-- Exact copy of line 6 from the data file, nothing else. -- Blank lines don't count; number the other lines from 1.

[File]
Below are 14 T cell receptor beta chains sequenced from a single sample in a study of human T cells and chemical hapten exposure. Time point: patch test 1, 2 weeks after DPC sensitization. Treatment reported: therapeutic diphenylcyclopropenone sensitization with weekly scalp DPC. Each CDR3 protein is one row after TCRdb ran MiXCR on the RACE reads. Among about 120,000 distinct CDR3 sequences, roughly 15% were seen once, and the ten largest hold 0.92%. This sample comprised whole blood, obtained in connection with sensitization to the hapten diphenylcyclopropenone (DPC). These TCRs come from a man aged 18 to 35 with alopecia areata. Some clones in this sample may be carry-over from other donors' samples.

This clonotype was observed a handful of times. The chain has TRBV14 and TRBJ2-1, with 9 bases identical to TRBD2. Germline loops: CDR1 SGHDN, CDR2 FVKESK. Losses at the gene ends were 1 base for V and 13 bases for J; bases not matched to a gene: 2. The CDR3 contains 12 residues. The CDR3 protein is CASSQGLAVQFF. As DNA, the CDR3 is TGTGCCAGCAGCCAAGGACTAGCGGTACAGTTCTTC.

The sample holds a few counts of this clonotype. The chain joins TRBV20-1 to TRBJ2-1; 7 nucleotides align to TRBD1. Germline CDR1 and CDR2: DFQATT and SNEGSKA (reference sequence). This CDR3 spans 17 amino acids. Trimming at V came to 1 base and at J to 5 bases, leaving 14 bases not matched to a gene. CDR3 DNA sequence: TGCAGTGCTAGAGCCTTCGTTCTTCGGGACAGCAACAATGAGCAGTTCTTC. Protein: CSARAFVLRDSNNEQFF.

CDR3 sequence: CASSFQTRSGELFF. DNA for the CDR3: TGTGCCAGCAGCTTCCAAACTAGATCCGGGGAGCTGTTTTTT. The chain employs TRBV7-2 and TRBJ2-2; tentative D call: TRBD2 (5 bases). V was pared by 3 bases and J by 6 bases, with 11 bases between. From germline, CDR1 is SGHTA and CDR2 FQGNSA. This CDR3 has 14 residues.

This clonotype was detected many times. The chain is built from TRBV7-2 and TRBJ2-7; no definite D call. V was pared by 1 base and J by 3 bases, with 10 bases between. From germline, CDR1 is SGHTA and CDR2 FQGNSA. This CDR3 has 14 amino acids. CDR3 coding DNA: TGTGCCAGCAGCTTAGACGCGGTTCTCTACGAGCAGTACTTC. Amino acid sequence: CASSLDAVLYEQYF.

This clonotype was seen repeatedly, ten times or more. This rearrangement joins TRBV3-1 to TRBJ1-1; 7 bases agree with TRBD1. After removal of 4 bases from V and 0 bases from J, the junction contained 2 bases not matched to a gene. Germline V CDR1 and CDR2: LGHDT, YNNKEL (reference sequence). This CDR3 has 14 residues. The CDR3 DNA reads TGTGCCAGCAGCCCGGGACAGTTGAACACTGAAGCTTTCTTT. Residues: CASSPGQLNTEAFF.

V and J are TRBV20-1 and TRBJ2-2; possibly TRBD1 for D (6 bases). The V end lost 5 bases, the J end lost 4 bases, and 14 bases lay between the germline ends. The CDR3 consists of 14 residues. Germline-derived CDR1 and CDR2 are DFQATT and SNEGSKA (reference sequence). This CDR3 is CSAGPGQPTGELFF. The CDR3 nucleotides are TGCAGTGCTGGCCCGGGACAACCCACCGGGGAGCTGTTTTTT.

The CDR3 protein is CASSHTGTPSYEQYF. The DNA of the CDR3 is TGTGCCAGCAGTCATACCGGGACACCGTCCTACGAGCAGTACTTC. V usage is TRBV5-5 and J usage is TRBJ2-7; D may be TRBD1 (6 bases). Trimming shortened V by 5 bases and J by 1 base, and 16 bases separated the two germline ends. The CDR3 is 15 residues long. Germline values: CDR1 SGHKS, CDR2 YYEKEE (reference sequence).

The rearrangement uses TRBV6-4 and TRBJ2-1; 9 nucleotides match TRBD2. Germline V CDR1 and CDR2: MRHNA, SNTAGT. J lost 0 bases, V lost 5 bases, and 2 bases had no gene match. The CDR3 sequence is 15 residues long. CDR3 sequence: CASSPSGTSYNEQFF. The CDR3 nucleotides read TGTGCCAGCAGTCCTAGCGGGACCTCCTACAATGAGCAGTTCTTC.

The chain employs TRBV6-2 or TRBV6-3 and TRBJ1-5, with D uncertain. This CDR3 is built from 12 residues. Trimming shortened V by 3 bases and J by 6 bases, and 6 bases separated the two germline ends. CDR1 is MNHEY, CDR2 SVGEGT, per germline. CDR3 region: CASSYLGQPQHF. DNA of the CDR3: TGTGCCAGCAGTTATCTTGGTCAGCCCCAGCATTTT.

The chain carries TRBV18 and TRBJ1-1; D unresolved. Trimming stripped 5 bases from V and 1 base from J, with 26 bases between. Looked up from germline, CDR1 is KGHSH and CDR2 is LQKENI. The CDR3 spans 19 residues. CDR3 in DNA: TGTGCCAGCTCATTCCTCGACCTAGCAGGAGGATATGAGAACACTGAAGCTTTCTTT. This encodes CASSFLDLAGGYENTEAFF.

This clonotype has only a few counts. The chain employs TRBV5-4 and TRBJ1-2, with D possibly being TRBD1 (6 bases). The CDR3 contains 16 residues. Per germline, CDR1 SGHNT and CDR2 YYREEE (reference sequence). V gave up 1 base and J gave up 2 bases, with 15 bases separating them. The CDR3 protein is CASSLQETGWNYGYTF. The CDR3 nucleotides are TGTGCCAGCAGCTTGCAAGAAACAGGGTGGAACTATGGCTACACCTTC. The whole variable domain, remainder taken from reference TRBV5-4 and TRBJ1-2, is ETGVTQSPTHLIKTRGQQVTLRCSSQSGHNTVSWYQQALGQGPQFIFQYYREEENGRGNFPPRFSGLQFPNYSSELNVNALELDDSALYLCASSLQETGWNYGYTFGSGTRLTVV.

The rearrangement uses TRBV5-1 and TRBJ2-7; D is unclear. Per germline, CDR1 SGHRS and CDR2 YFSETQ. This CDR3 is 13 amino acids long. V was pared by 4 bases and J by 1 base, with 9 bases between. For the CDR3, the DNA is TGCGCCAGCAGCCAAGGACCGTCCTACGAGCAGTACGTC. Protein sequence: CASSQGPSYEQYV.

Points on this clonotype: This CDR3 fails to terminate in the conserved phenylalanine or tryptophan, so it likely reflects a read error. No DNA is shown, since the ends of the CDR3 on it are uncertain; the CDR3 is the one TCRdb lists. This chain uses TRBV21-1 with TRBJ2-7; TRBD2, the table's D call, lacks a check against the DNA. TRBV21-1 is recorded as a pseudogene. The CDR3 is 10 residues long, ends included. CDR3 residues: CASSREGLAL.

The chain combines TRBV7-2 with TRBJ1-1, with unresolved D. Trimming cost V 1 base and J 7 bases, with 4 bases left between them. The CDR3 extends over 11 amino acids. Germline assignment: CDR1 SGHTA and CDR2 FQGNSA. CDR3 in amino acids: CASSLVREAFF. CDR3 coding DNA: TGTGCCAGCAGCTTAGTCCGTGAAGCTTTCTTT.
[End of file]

This clonotype was seen repeatedly, ten times or more. This rearrangement joins TRBV3-1 to TRBJ1-1; 7 bases agree with TRBD1. After removal of 4 bases from V and 0 bases from J, the junction contained 2 bases not matched to a gene. Germline V CDR1 and CDR2: LGHDT, YNNKEL (reference sequence). This CDR3 has 14 residues. The CDR3 DNA reads TGTGCCAGCAGCCCGGGACAGTTGAACACTGAAGCTTTCTTT. Residues: CASSPGQLNTEAFF.